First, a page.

We have surprisingly little knowledge of weather. When specifically does a cloud rain? How do these clouds form? We don’t have good answers to these questions. Getting those answers is an electrical engineering problem – one that a handful of professors and NASA are solving with CubeSats.

Historically, we’ve used large satellites and ground-based systems to track weather patterns, but CubeSat arrays are becoming a viable option. In this episode, Daniel Bogdanoff sits down with the leading researchers in this area to hear about the challenges and advancements being made in this area.

Interviewees:

Charles Norton – JPL Engineering and Science Directorate POC
Joel T Johnson – ECE Department Chair and Professor at The Ohio State University
Christopher Ball – Research Scientist at The Ohio State University
Dr. V. Chandrasekar (Chandra) – ECE Professor at Colorado State University
Eva Peral – Radar Digital Systems Group Supervisor at JPL

Agenda

Intro

Space is changing. Big, expensive satellites used to be our only option. But, as you’ve probably heard on this podcast, when it comes to technology the world is always shrinking – and satellites are no exception. And that’s what we’re exploring today, specifically, the way cubesats (miniature satellites) are revolutionizing the way we look at earth’s weather.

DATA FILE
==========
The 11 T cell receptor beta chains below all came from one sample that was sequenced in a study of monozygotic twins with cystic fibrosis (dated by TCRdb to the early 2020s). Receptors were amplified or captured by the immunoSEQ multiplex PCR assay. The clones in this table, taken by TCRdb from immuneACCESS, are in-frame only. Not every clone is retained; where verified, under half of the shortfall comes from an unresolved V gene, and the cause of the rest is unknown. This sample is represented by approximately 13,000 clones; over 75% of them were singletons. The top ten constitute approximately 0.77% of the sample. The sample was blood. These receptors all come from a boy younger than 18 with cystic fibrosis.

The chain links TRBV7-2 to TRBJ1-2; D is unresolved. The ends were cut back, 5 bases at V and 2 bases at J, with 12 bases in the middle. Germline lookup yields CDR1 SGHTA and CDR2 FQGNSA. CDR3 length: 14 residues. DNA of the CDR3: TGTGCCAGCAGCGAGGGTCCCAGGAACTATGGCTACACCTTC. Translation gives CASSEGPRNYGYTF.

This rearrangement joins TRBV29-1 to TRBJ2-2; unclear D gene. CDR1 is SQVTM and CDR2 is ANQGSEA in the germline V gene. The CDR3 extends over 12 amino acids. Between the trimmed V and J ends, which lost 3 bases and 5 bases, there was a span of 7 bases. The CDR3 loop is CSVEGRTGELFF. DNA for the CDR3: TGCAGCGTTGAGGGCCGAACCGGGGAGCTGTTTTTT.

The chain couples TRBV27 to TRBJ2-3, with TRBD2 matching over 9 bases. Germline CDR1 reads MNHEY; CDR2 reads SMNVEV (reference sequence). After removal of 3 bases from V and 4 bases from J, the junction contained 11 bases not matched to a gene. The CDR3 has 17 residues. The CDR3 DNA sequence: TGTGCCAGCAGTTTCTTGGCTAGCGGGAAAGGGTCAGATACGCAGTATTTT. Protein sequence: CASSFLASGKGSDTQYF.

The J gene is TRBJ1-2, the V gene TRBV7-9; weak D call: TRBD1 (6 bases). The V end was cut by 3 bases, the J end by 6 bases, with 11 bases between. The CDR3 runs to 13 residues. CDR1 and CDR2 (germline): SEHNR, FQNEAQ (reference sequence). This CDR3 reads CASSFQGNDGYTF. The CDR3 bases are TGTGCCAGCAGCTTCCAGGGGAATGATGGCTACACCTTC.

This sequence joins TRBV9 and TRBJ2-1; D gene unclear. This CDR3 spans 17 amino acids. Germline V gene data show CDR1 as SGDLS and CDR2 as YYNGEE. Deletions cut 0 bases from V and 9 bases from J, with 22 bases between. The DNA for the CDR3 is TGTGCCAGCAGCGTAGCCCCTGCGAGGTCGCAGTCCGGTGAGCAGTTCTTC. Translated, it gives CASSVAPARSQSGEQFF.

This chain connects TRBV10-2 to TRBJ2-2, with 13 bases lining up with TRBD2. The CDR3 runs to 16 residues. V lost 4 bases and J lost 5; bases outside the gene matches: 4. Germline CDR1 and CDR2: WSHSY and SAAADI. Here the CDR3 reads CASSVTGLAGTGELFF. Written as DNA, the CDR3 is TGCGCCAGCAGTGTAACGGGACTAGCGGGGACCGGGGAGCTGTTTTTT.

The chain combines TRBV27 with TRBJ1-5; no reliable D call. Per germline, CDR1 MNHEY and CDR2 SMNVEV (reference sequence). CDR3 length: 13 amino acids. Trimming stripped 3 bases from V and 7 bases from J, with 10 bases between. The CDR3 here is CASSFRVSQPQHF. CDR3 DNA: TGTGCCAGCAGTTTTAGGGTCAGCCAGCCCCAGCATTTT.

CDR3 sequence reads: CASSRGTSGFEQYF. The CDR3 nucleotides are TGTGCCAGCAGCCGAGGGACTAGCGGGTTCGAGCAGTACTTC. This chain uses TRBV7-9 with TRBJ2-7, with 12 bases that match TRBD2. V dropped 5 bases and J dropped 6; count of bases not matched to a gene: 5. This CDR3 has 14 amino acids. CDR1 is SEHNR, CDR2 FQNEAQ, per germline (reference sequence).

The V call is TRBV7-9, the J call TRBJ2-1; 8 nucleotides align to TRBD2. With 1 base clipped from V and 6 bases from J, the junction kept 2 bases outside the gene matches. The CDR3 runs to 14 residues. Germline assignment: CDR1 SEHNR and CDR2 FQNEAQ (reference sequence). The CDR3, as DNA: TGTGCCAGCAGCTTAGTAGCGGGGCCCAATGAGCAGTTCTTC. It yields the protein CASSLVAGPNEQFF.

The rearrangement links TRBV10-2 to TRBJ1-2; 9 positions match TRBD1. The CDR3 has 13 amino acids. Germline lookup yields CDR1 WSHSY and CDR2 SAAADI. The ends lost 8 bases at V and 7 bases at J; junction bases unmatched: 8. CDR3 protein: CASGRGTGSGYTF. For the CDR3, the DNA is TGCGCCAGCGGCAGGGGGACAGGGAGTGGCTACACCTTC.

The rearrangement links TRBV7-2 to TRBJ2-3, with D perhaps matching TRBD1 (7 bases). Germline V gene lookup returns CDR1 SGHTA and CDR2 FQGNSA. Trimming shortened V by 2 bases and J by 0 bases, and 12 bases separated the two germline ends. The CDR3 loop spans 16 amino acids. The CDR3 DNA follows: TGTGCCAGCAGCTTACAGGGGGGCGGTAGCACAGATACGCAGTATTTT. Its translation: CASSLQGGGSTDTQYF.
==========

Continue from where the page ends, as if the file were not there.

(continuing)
Hi, my name is Daniel Bogdanoff, and welcome to EEs Talk Tech. In our last episode, I brought you all along with me to Wallops flight facility in Virginia for a rocket launch. It was an eye-opening experience for me, and I wanted to cover more than was reasonable for a single episode. So today, we’re blending the style of last episode and our standard interview-style podcast. I sat down with some EE professors from Ohio State University and Colorado State University to talk about their cube sat projects – all of which monitor weather using radiometers or radar and are pretty high tech.

I also apologize in advance for the background noise during the interviews, I’ve done the best I can to minimize the noise and voiceover parts I feel are hard to hear. I’ve also used clips from their NASA TV presentations wherever possible.

Let’s get started, and hear a little bit about the advantages of CubeSats from Charles Norton.

Advantages of CubeSats [1:05]